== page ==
2022 February-March Analysis

TBC Capital’s monthly tourism watch: recovery on track despite seasonality effect

A look at tourism statistics in TBC Capital’s latest report from the end of 2021 presents a mix of MoM declines and yearly highs. While recovery of visitor numbers and hotel occupancy rates slumped slightly in December compared to previous months, air travel and travel revenue reached their highest levels of recovery all year, leading analysts to conclude that the sector’s recovery is on track despite the seasonal downturn.

Origin and number of visitor trips

The visitor trips of December registered a 226% YoY increase of visitors but remained 70% lower than 2019. Despite a decrease in December’s visitor numbers relative to November, the rate of decline closely mimicked 2019 trends, pointing to seasonality and not major sectoral disruptions as the culprit.

The largest share of international Visitor trips in December came from Turkey (20%), a 5% increase from the same period in 2019. However, visitor numbers from most of Georgia’s neighboring countries remained far below their pre-pandemic levels. From January to December 2021, visitor trips from Armenia amounted to only 14% of their 2019 level while Azerbaijan registered only 5% compared to two years prior.

The countries/region with the highest level of recovery in 2021 compared to 2019 were the Middle East (73%), Ukraine (70%), and Israel (49%).

Border crossings

In December, visitor trips via air travel reached their highest level of recovery in 2021, down only 16% compared to the same month in 2019. Travel by land borders and sea both remained significantly low, registering less than one-fifth of their levels two years prior. The high recovery of air travel and slow return of border crossings by land and sea is attributed to the shifting origins of visitors, with more travelers coming from non-neighboring countries in 2021 than in 2019.

Revenues from international travel

International Travel revenue continued its gradual return to pre-pandemic levels in December, down 42% compared to 2019. Overall revenue during 2021 was still 64% lower than in 2019, but consistent MoM growth throughout most of the year indicates a continuous recovery.

An examination of 2021 shows that the share of countries in revenues generated by international travelers looks markedly different than in 2019. While travel from Russia contributed the largest share of revenue in 2019 at 24%, Ukraine and the EU+UK held the top spots in 2021 at 13% and 14%, respectively. Saudi Arabia’s share in revenue doubled compared to two years prior, and Israel’s share of revenue outperformed it’s 2019 level as well, amounting to 10% (previously 7%).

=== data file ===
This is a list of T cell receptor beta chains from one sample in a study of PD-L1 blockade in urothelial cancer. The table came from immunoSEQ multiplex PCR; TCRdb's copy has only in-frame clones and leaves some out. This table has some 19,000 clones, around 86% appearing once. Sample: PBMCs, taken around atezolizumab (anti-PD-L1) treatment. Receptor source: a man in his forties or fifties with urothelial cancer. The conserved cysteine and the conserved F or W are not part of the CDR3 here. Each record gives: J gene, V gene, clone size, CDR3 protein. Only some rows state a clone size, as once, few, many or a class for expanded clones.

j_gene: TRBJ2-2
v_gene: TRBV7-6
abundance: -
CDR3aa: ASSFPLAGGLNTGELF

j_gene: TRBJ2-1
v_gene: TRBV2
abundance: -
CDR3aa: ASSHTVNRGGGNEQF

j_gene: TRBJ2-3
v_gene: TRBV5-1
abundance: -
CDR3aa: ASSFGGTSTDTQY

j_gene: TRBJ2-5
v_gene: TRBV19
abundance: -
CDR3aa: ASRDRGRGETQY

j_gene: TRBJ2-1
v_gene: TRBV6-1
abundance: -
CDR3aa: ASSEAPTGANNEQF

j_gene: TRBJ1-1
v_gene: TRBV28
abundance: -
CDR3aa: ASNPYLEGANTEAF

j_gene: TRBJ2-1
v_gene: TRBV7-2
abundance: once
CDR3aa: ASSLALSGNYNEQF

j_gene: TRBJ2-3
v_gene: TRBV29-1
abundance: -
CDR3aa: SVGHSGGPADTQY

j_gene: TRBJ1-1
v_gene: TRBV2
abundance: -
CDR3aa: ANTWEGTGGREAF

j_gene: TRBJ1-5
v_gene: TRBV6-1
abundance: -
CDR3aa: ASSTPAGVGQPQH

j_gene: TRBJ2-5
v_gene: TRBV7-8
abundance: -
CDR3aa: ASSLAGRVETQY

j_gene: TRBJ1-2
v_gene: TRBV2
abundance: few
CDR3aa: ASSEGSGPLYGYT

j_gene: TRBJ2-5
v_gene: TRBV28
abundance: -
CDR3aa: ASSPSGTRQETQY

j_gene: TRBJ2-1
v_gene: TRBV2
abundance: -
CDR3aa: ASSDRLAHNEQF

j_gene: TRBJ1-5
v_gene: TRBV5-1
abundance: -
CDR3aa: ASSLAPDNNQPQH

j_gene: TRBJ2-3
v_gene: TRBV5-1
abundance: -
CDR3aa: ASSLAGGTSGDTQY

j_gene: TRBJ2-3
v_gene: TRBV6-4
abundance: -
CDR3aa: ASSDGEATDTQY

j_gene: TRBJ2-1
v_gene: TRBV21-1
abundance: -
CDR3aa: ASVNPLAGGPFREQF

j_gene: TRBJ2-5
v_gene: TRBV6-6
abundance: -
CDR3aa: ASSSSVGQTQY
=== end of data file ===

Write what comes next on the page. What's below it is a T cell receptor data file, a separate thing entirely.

The hotel industry

Hotel occupancy rates at the end of 2021 seemed to follow the same broad seasonal downturn as they did before the pandemic, registering lower numbers compared to the summer season. However, December 2021 figures showed that on average, occupancy rates in large hotels (more than 80 rooms) were at 45%, a 16% increase compared to the same month in 2019. Average daily rates (ADR) in those large hotels also hit their peak for 2021 in December, registering only 5% lower than in 2019.

While hotel occupancy rates in the last month of 2021 registered 4% growth in Tbilisi compared to 2019 levels, most notable was the 41% occupancy rate of hotels in the Kakheti region, a 116% increase compared to two years prior.

TBC Capital’s Head of Research Irina Kvakhadze notes that this increased occupancy in Kakhetian hotels could be attributed to higher levels of domestic tourism around the holiday season. Asked if she thinks this trend will continue into the coming year, Kvakhadze responded, “In 2022, we expect stronger outbound tourism; hence, domestic tourism may weaken compared to 2021. However, Kakheti is expected to continue enjoying high levels of occupancy as it has become one of the most developed touristic areas in Georgia, favored by not only local but also international tourists.”

Looking into the winter months, TBC Capital predicts that the opening of ski resorts and winter holidays in January could boost both domestic and international tourism in the early part of 2022. However, analysts warn that low vaccination rates in the country combined with green passport regulations limiting access to winter resorts for unvaccinated travelers could dampen domestic tourism numbers. Furthermore, staff shortages caused by the highly contagious Omicron Covid-19 variant could provide a significant challenge for service providers as case numbers soar throughout the country.

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